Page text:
She is right. She really does learn a lot when she comes in the holidays on her own. And she did come on her own, cycling right into the room yesterday, looking cool in pink sunglasses, shouting: “Hi I am here!” I still cannot quite believe it, that I have a child of seven, going on eight next week, attending the centre who arrives all on her own.

Taking over the lead

Today, after holding the tennis racket in both hands became a bit too much like hard work, she freed the ropes and told me that if I tie her up (this was her own solution to the problem, remember, not mine) then she was going to tie me up too. And this is just what she proceeded to do.

Practicing knots like the girl-guides do

Reef knots and two round turns and two half hitches!

Proper knots were tied around both my arms and my feet and the ropes were then tied on to the wall-bars! Then I was given three tasks to complete before she would let me go. I had to move a ball with my toes and try to knock the skittles over. I managed it after about ten attempts. Littlie had to do a lot of retrieving of balls and she managed to stand the skittles up, with her shaky body doing its utmost to prevent her from succeeding. I then had to throw a ball against the tennis racket that she had tied to the wall-bars, with a little bit of help from me despite the ropes and knots, so that the balls ricocheted into a basket. This took about fifteen attempts as it was extremely difficult to do with my arms tied to the wall. I got the last ball in the target! By the time that was finished with this task there were brightly coloured balls all over the room, it looked as if the Easter Rabbit had been there hiding his eggs.

Important jobs before Easter

Finally I had to do a puzzle, moving a shape in a track using my feet. When this was completed I was freed. With the knots all untied we were able to get on with some important work. First to try out the newly adjusted old, just about worn-out and getting too small rolator, so it can be used at home during the holidays. Then we had to test drive the bike that we have on trial, in order to discover which cycle will be more suitable for the next size up, one with three wheels or a two wheeler with stabilizers. No need to have three guesses as to which one this big girl has set her mind on.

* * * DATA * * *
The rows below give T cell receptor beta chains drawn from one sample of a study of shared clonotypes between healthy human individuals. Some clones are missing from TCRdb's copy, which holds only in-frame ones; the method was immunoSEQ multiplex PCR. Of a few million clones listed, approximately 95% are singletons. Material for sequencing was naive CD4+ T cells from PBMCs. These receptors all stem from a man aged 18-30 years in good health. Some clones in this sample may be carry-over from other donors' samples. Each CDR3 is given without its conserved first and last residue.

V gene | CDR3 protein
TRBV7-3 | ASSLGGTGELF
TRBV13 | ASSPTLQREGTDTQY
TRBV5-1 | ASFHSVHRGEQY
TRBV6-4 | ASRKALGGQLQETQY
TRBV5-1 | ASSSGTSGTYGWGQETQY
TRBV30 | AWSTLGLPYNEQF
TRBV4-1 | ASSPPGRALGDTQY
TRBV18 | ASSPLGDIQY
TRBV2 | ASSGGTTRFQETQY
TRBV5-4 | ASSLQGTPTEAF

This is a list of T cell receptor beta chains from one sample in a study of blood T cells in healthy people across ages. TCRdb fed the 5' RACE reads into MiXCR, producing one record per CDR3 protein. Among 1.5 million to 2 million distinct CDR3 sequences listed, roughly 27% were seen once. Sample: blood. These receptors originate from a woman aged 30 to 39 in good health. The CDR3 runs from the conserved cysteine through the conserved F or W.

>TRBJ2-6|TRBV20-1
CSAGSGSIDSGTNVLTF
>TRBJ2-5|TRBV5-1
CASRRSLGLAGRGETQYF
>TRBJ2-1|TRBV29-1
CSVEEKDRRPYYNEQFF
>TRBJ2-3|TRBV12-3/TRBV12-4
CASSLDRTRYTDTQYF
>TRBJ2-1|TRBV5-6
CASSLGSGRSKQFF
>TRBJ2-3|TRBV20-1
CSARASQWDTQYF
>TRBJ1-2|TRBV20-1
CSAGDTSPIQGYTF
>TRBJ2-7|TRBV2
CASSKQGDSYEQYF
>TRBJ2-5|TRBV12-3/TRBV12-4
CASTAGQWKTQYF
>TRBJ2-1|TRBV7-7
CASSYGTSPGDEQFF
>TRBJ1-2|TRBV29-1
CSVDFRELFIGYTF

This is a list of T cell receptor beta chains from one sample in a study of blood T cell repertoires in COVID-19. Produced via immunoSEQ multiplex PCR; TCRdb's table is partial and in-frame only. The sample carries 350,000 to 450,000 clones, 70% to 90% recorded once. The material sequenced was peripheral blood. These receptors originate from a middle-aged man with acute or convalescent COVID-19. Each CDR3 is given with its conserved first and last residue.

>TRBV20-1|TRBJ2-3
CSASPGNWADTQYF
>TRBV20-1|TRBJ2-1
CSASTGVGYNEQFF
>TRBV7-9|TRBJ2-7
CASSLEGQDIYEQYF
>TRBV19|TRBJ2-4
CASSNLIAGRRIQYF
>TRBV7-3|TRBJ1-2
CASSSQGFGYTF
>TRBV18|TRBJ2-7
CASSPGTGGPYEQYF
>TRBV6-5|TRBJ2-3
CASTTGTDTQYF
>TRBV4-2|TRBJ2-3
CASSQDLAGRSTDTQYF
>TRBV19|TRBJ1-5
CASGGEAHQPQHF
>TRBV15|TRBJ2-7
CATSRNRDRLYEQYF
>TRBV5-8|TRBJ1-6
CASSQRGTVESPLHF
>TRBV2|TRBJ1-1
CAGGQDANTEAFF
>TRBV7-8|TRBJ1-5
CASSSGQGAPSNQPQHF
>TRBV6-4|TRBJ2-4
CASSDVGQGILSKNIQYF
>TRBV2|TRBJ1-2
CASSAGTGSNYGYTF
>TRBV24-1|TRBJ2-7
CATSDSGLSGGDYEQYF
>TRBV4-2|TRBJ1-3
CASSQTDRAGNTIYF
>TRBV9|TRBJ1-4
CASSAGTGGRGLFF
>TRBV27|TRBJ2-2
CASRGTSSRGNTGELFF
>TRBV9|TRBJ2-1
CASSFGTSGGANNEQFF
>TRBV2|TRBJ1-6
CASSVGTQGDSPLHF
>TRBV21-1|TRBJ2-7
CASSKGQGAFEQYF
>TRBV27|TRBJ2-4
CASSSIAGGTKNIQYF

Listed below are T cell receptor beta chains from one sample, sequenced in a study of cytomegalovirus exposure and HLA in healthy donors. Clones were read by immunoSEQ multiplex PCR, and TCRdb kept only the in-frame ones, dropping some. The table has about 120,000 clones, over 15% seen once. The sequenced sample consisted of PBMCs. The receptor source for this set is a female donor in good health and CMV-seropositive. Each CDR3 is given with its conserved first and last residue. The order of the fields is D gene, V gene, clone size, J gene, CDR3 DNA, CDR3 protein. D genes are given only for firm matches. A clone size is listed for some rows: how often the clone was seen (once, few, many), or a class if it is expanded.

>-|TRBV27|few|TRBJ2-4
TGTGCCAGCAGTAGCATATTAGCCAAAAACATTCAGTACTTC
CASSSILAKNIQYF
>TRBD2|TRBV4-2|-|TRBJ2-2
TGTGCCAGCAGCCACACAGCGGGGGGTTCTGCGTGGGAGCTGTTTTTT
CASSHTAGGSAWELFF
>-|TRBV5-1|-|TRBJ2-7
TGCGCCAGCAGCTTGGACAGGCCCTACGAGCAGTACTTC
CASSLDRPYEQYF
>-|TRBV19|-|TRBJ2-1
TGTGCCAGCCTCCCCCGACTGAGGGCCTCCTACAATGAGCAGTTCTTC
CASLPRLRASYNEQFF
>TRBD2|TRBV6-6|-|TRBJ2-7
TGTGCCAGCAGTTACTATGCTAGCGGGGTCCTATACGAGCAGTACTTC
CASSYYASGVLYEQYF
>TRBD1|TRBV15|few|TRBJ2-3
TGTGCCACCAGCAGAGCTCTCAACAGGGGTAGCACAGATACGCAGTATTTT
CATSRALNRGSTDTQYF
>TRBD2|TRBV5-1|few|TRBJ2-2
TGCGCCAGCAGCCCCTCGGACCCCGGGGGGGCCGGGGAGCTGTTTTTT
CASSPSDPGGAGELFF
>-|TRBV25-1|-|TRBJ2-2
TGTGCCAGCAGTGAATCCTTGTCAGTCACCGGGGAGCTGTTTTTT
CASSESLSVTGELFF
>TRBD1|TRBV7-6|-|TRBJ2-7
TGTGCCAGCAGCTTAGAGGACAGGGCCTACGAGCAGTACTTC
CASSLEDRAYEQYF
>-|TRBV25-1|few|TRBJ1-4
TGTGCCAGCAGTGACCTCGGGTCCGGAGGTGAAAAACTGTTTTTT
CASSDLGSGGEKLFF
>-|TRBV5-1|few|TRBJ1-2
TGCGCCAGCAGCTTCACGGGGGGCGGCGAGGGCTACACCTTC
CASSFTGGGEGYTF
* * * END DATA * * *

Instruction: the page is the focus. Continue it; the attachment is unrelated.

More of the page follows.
And finally off to the swing

Yesterday this little girl had discovered that she can use the swing that has no back rest and that she can swing herself on it. She realized that she could walk backwards while sitting on the swing and make herself take-off.

After this discovery we learnt how to step backwards, stretching her legs one at a time. She learnt to stand still for a second to balance and then let go, so that she could go whizzing through the air. She can do the leg movements to keep the swinging movement going. This she learnt while still in the Kindergarten, using a swing with back rest and straps like the one that she has at home. Now she holds on tight to the ropes and swings to her heart’s content, with the wind on her back and on her front and in her hair!

I had not realized yesterday that this was such a special treat and achievement and thrill for this child. She did it as if it was everyday occurrence. She walked over to the swing with the rolator that she had borrowed (that is another story) and asked for my help. The swing is in the Kindergarten playground that is usually closed by the time Littlie is outside. It is holiday, as I said, and she was here earlier so could enjoy the garden and its Ikarus swing with wings.